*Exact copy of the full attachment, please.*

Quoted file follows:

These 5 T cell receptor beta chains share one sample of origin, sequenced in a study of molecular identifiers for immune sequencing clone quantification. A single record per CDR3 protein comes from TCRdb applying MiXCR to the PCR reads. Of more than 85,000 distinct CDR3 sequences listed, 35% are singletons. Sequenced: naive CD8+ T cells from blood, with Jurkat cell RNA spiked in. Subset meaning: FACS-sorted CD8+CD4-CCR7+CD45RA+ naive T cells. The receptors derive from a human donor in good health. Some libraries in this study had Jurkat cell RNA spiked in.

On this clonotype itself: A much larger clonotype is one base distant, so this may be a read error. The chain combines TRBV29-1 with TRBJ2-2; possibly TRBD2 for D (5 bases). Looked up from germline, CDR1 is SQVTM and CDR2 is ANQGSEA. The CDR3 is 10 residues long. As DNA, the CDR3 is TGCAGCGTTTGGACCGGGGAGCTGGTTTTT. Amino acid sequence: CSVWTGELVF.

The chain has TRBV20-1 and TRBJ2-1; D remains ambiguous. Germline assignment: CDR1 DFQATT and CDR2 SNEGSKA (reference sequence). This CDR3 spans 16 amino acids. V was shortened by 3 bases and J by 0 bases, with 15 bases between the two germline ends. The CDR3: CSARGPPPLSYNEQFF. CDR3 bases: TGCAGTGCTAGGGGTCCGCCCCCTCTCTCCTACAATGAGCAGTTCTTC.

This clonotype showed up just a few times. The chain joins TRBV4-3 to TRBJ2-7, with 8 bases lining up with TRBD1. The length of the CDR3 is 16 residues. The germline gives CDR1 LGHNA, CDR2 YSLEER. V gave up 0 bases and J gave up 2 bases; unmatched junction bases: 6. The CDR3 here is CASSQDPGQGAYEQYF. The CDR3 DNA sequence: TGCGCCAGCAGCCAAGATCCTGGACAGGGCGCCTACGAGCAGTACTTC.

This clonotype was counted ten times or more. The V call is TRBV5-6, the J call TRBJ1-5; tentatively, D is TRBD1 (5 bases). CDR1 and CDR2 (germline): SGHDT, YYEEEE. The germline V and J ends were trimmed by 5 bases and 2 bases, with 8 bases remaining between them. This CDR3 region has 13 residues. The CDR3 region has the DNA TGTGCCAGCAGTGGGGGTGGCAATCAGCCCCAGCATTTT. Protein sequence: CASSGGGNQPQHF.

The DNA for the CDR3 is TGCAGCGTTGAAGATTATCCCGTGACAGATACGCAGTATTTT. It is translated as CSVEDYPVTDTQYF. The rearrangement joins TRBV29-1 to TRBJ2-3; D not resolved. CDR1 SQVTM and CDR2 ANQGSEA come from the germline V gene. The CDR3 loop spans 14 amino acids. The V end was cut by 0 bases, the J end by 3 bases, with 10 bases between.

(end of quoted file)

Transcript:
These 5 T cell receptor beta chains share one sample of origin, sequenced in a study of molecular identifiers for immune sequencing clone quantification. A single record per CDR3 protein comes from TCRdb applying MiXCR to the PCR reads. Of more than 85,000 distinct CDR3 sequences listed, 35% are singletons. Sequenced: naive CD8+ T cells from blood, with Jurkat cell RNA spiked in. Subset meaning: FACS-sorted CD8+CD4-CCR7+CD45RA+ naive T cells. The receptors derive from a human donor in good health. Some libraries in this study had Jurkat cell RNA spiked in.

On this clonotype itself: A much larger clonotype is one base distant, so this may be a read error. The chain combines TRBV29-1 with TRBJ2-2; possibly TRBD2 for D (5 bases). Looked up from germline, CDR1 is SQVTM and CDR2 is ANQGSEA. The CDR3 is 10 residues long. As DNA, the CDR3 is TGCAGCGTTTGGACCGGGGAGCTGGTTTTT. Amino acid sequence: CSVWTGELVF.

The chain has TRBV20-1 and TRBJ2-1; D remains ambiguous. Germline assignment: CDR1 DFQATT and CDR2 SNEGSKA (reference sequence). This CDR3 spans 16 amino acids. V was shortened by 3 bases and J by 0 bases, with 15 bases between the two germline ends. The CDR3: CSARGPPPLSYNEQFF. CDR3 bases: TGCAGTGCTAGGGGTCCGCCCCCTCTCTCCTACAATGAGCAGTTCTTC.

This clonotype showed up just a few times. The chain joins TRBV4-3 to TRBJ2-7, with 8 bases lining up with TRBD1. The length of the CDR3 is 16 residues. The germline gives CDR1 LGHNA, CDR2 YSLEER. V gave up 0 bases and J gave up 2 bases; unmatched junction bases: 6. The CDR3 here is CASSQDPGQGAYEQYF. The CDR3 DNA sequence: TGCGCCAGCAGCCAAGATCCTGGACAGGGCGCCTACGAGCAGTACTTC.

This clonotype was counted ten times or more. The V call is TRBV5-6, the J call TRBJ1-5; tentatively, D is TRBD1 (5 bases). CDR1 and CDR2 (germline): SGHDT, YYEEEE. The germline V and J ends were trimmed by 5 bases and 2 bases, with 8 bases remaining between them. This CDR3 region has 13 residues. The CDR3 region has the DNA TGTGCCAGCAGTGGGGGTGGCAATCAGCCCCAGCATTTT. Protein sequence: CASSGGGNQPQHF.

The DNA for the CDR3 is TGCAGCGTTGAAGATTATCCCGTGACAGATACGCAGTATTTT. It is translated as CSVEDYPVTDTQYF. The rearrangement joins TRBV29-1 to TRBJ2-3; D not resolved. CDR1 SQVTM and CDR2 ANQGSEA come from the germline V gene. The CDR3 loop spans 14 amino acids. The V end was cut by 0 bases, the J end by 3 bases, with 10 bases between.